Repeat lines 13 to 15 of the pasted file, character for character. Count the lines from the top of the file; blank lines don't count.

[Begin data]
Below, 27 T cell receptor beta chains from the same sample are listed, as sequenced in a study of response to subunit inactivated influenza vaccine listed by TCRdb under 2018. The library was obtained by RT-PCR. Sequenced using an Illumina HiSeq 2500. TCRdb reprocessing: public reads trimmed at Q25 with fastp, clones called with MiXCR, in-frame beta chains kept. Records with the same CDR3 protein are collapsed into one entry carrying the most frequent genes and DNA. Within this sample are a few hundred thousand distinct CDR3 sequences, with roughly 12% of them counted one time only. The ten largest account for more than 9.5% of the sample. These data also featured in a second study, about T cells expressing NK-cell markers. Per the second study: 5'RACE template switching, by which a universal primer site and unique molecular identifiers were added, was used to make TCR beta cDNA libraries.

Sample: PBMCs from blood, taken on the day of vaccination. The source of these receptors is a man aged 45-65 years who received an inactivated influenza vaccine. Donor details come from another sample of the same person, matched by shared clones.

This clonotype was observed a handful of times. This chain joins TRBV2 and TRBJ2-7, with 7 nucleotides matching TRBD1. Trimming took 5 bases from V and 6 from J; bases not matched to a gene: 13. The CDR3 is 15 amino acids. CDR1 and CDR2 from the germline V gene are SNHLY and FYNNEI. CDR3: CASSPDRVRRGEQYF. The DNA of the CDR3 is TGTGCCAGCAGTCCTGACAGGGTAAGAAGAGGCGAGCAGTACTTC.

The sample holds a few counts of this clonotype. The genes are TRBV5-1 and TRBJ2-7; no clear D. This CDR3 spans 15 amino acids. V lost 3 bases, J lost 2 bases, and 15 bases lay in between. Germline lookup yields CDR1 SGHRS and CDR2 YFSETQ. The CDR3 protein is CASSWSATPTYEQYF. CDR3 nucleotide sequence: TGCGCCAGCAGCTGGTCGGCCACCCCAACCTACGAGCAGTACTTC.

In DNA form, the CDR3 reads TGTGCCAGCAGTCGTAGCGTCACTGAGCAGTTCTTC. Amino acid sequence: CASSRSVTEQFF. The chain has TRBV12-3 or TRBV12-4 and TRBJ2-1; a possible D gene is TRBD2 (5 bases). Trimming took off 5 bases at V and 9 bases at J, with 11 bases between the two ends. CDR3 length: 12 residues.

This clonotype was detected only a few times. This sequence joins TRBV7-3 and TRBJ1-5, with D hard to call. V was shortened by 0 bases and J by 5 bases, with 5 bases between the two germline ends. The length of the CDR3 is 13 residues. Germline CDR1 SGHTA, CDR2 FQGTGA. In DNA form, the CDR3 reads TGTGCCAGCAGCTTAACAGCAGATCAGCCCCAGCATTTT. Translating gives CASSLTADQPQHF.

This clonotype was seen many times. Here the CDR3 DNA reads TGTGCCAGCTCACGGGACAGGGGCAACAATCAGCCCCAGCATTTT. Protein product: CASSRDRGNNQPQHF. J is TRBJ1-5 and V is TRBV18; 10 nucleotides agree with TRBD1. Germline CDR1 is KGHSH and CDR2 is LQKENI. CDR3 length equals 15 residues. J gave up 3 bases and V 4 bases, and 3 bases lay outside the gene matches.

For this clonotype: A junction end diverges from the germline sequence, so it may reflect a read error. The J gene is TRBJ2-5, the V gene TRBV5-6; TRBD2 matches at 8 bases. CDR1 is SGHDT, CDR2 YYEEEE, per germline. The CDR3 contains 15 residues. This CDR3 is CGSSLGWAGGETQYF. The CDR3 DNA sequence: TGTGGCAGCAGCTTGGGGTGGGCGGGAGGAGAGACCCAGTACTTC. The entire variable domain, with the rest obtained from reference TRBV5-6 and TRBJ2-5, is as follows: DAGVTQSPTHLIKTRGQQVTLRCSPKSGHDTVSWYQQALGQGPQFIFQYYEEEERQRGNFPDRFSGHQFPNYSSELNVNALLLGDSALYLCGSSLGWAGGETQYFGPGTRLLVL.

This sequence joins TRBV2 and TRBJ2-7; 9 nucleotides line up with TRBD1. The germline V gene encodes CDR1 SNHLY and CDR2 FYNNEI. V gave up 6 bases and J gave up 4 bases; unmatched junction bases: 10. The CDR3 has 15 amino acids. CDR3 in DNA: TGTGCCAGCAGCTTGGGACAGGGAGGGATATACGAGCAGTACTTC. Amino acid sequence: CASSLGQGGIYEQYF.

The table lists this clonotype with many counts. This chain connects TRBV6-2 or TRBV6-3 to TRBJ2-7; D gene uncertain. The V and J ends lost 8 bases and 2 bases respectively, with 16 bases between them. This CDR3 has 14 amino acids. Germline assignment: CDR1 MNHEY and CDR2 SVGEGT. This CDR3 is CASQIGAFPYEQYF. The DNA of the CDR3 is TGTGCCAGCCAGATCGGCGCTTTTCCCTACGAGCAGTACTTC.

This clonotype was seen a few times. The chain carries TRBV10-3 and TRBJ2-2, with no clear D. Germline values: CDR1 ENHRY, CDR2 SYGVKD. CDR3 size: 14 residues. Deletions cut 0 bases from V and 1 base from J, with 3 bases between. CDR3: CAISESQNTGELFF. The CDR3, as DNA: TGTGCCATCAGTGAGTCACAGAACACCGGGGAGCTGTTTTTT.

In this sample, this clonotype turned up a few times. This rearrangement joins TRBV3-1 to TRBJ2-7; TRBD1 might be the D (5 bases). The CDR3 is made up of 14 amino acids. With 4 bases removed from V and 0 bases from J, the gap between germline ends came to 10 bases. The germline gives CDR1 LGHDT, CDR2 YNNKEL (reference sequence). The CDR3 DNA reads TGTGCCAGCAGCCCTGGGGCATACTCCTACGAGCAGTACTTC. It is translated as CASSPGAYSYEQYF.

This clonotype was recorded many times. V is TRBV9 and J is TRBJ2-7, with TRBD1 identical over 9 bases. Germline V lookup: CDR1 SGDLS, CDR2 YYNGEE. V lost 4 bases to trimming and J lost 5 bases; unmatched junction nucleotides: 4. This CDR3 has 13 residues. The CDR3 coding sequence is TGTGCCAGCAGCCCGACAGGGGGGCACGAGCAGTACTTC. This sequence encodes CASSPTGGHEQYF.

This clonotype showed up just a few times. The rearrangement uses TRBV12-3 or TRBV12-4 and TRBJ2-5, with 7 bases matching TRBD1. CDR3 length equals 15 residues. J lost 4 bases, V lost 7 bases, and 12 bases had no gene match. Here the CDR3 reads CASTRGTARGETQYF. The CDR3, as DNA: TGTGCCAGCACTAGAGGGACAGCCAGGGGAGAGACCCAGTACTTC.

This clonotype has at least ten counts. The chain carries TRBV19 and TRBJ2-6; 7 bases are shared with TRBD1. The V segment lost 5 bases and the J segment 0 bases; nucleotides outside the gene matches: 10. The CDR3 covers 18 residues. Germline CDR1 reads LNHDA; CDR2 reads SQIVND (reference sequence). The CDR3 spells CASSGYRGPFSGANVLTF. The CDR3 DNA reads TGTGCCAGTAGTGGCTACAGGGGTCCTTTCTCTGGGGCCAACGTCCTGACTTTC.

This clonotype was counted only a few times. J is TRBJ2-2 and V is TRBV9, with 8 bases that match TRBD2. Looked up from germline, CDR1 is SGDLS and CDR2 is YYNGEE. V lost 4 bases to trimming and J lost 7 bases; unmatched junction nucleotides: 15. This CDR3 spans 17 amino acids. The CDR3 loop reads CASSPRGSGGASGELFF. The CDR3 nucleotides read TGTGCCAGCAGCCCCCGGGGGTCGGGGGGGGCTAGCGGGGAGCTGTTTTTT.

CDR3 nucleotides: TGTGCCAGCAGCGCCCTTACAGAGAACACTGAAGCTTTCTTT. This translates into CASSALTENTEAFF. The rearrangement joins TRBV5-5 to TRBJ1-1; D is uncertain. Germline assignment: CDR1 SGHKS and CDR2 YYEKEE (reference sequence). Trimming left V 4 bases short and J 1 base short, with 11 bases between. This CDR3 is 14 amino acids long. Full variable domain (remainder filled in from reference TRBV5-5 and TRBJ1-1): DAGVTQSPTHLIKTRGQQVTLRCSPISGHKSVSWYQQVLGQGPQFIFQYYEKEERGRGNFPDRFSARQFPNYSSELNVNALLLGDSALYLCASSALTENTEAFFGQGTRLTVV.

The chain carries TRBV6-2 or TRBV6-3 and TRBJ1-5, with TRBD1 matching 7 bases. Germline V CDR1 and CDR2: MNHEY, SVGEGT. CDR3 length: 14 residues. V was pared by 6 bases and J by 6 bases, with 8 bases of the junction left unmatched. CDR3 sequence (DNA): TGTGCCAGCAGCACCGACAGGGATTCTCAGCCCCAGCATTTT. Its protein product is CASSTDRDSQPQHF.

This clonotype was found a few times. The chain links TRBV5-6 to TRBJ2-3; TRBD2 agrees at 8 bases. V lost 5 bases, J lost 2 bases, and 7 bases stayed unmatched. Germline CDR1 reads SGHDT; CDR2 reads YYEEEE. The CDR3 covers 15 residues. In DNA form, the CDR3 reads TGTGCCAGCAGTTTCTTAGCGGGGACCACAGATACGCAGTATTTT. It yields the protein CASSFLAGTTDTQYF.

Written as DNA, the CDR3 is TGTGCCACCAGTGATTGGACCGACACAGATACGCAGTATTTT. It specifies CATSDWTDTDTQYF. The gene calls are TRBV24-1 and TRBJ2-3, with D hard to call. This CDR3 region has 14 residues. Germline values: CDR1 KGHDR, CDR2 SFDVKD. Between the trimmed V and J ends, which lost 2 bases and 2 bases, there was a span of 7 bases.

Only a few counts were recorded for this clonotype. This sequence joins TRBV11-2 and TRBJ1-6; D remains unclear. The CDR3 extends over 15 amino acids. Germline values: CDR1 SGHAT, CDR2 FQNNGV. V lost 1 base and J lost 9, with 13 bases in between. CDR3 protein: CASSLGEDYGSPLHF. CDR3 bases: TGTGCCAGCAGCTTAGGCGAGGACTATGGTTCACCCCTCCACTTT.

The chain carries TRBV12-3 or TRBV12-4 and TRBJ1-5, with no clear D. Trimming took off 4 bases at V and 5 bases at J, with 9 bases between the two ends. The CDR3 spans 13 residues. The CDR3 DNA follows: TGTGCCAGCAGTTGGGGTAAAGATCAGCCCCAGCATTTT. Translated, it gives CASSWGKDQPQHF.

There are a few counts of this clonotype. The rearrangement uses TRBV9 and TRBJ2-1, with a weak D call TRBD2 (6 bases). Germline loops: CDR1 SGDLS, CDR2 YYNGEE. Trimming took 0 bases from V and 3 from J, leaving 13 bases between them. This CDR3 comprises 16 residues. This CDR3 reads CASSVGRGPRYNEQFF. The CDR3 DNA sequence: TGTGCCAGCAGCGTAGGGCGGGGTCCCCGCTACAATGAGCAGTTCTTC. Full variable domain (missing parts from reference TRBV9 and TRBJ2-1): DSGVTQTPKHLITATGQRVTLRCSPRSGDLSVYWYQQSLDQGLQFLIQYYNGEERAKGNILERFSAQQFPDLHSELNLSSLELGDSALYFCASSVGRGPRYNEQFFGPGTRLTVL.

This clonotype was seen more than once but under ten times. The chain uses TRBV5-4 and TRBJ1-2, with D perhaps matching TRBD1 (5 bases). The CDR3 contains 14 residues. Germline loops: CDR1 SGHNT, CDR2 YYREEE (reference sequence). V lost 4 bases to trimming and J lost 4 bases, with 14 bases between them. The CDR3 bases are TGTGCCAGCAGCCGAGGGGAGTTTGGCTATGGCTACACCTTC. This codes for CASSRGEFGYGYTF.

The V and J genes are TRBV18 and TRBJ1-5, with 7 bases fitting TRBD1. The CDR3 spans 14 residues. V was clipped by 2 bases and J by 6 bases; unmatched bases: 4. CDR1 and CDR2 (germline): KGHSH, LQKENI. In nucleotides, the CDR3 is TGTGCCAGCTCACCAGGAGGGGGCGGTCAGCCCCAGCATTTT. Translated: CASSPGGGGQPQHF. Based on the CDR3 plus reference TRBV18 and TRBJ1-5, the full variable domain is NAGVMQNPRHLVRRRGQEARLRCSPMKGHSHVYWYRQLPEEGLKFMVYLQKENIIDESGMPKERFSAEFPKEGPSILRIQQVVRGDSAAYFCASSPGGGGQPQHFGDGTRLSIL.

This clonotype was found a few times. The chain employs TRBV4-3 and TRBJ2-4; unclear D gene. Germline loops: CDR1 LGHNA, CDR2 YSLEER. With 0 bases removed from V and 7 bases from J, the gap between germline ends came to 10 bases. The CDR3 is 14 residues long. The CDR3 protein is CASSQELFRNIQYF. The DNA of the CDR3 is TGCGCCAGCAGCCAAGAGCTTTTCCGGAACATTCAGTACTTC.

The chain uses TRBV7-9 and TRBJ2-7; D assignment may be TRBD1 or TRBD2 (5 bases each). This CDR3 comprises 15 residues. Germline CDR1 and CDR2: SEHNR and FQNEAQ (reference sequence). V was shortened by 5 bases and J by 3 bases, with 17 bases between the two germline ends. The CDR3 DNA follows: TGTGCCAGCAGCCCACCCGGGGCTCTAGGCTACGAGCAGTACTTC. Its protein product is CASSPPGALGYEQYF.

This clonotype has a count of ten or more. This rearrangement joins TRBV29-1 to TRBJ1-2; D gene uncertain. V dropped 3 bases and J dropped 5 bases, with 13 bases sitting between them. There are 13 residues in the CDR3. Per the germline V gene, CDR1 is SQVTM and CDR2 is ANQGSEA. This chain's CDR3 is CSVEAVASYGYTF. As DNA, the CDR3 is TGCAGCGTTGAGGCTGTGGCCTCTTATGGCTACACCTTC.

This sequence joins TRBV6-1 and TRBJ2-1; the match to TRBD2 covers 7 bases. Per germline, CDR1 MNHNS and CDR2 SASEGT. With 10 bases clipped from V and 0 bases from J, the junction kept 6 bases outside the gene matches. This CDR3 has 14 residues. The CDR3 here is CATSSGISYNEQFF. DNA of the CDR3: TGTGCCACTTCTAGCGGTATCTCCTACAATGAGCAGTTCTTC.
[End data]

This clonotype was recorded many times. V is TRBV9 and J is TRBJ2-7, with TRBD1 identical over 9 bases. Germline V lookup: CDR1 SGDLS, CDR2 YYNGEE. V lost 4 bases to trimming and J lost 5 bases; unmatched junction nucleotides: 4. This CDR3 has 13 residues. The CDR3 coding sequence is TGTGCCAGCAGCCCGACAGGGGGGCACGAGCAGTACTTC. This sequence encodes CASSPTGGHEQYF.

This clonotype showed up just a few times. The rearrangement uses TRBV12-3 or TRBV12-4 and TRBJ2-5, with 7 bases matching TRBD1. CDR3 length equals 15 residues. J lost 4 bases, V lost 7 bases, and 12 bases had no gene match. Here the CDR3 reads CASTRGTARGETQYF. The CDR3, as DNA: TGTGCCAGCACTAGAGGGACAGCCAGGGGAGAGACCCAGTACTTC.

This clonotype has at least ten counts. The chain carries TRBV19 and TRBJ2-6; 7 bases are shared with TRBD1. The V segment lost 5 bases and the J segment 0 bases; nucleotides outside the gene matches: 10. The CDR3 covers 18 residues. Germline CDR1 reads LNHDA; CDR2 reads SQIVND (reference sequence). The CDR3 spells CASSGYRGPFSGANVLTF. The CDR3 DNA reads TGTGCCAGTAGTGGCTACAGGGGTCCTTTCTCTGGGGCCAACGTCCTGACTTTC.